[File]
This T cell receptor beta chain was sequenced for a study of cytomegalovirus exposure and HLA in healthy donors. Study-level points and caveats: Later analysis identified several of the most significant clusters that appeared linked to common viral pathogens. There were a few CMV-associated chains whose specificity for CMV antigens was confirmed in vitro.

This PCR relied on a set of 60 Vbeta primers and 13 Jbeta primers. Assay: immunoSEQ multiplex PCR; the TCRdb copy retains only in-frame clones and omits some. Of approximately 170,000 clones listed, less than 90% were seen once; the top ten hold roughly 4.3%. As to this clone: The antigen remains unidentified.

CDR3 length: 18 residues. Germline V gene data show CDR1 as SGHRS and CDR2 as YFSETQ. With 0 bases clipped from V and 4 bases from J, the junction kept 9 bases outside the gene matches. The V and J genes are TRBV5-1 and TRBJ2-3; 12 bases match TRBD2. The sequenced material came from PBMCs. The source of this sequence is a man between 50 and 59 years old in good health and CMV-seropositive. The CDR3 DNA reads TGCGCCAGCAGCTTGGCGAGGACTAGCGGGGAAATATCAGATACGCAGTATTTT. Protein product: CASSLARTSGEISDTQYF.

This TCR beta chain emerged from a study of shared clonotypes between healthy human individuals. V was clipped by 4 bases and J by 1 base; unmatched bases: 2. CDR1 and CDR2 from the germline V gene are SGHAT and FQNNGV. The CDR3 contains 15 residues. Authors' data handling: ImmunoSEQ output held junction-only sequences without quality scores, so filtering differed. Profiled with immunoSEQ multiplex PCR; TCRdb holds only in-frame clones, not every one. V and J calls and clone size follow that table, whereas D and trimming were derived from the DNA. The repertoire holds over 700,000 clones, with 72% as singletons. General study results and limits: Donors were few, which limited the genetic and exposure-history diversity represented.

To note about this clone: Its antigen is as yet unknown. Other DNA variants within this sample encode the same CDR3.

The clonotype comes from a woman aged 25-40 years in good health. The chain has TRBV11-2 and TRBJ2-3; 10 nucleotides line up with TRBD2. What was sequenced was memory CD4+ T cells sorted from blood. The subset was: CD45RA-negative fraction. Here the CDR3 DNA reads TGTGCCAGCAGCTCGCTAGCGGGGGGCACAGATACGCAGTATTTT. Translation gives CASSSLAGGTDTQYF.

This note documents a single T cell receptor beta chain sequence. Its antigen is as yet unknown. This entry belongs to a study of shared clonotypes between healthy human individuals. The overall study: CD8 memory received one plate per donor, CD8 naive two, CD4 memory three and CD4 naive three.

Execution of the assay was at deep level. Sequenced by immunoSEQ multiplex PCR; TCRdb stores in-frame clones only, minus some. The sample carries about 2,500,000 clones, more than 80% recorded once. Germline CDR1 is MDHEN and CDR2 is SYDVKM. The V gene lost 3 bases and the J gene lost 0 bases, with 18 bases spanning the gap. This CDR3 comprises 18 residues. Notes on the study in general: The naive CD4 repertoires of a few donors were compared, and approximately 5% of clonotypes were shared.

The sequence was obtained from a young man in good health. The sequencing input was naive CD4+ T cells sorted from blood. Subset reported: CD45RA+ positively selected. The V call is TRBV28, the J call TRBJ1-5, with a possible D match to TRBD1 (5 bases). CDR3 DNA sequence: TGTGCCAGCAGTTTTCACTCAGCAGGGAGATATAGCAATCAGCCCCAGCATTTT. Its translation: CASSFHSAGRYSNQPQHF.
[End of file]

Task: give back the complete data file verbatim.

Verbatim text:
This T cell receptor beta chain was sequenced for a study of cytomegalovirus exposure and HLA in healthy donors. Study-level points and caveats: Later analysis identified several of the most significant clusters that appeared linked to common viral pathogens. There were a few CMV-associated chains whose specificity for CMV antigens was confirmed in vitro.

This PCR relied on a set of 60 Vbeta primers and 13 Jbeta primers. Assay: immunoSEQ multiplex PCR; the TCRdb copy retains only in-frame clones and omits some. Of approximately 170,000 clones listed, less than 90% were seen once; the top ten hold roughly 4.3%. As to this clone: The antigen remains unidentified.

CDR3 length: 18 residues. Germline V gene data show CDR1 as SGHRS and CDR2 as YFSETQ. With 0 bases clipped from V and 4 bases from J, the junction kept 9 bases outside the gene matches. The V and J genes are TRBV5-1 and TRBJ2-3; 12 bases match TRBD2. The sequenced material came from PBMCs. The source of this sequence is a man between 50 and 59 years old in good health and CMV-seropositive. The CDR3 DNA reads TGCGCCAGCAGCTTGGCGAGGACTAGCGGGGAAATATCAGATACGCAGTATTTT. Protein product: CASSLARTSGEISDTQYF.

This TCR beta chain emerged from a study of shared clonotypes between healthy human individuals. V was clipped by 4 bases and J by 1 base; unmatched bases: 2. CDR1 and CDR2 from the germline V gene are SGHAT and FQNNGV. The CDR3 contains 15 residues. Authors' data handling: ImmunoSEQ output held junction-only sequences without quality scores, so filtering differed. Profiled with immunoSEQ multiplex PCR; TCRdb holds only in-frame clones, not every one. V and J calls and clone size follow that table, whereas D and trimming were derived from the DNA. The repertoire holds over 700,000 clones, with 72% as singletons. General study results and limits: Donors were few, which limited the genetic and exposure-history diversity represented.

To note about this clone: Its antigen is as yet unknown. Other DNA variants within this sample encode the same CDR3.

The clonotype comes from a woman aged 25-40 years in good health. The chain has TRBV11-2 and TRBJ2-3; 10 nucleotides line up with TRBD2. What was sequenced was memory CD4+ T cells sorted from blood. The subset was: CD45RA-negative fraction. Here the CDR3 DNA reads TGTGCCAGCAGCTCGCTAGCGGGGGGCACAGATACGCAGTATTTT. Translation gives CASSSLAGGTDTQYF.

This note documents a single T cell receptor beta chain sequence. Its antigen is as yet unknown. This entry belongs to a study of shared clonotypes between healthy human individuals. The overall study: CD8 memory received one plate per donor, CD8 naive two, CD4 memory three and CD4 naive three.

Execution of the assay was at deep level. Sequenced by immunoSEQ multiplex PCR; TCRdb stores in-frame clones only, minus some. The sample carries about 2,500,000 clones, more than 80% recorded once. Germline CDR1 is MDHEN and CDR2 is SYDVKM. The V gene lost 3 bases and the J gene lost 0 bases, with 18 bases spanning the gap. This CDR3 comprises 18 residues. Notes on the study in general: The naive CD4 repertoires of a few donors were compared, and approximately 5% of clonotypes were shared.

The sequence was obtained from a young man in good health. The sequencing input was naive CD4+ T cells sorted from blood. Subset reported: CD45RA+ positively selected. The V call is TRBV28, the J call TRBJ1-5, with a possible D match to TRBD1 (5 bases). CDR3 DNA sequence: TGTGCCAGCAGTTTTCACTCAGCAGGGAGATATAGCAATCAGCCCCAGCATTTT. Its translation: CASSFHSAGRYSNQPQHF.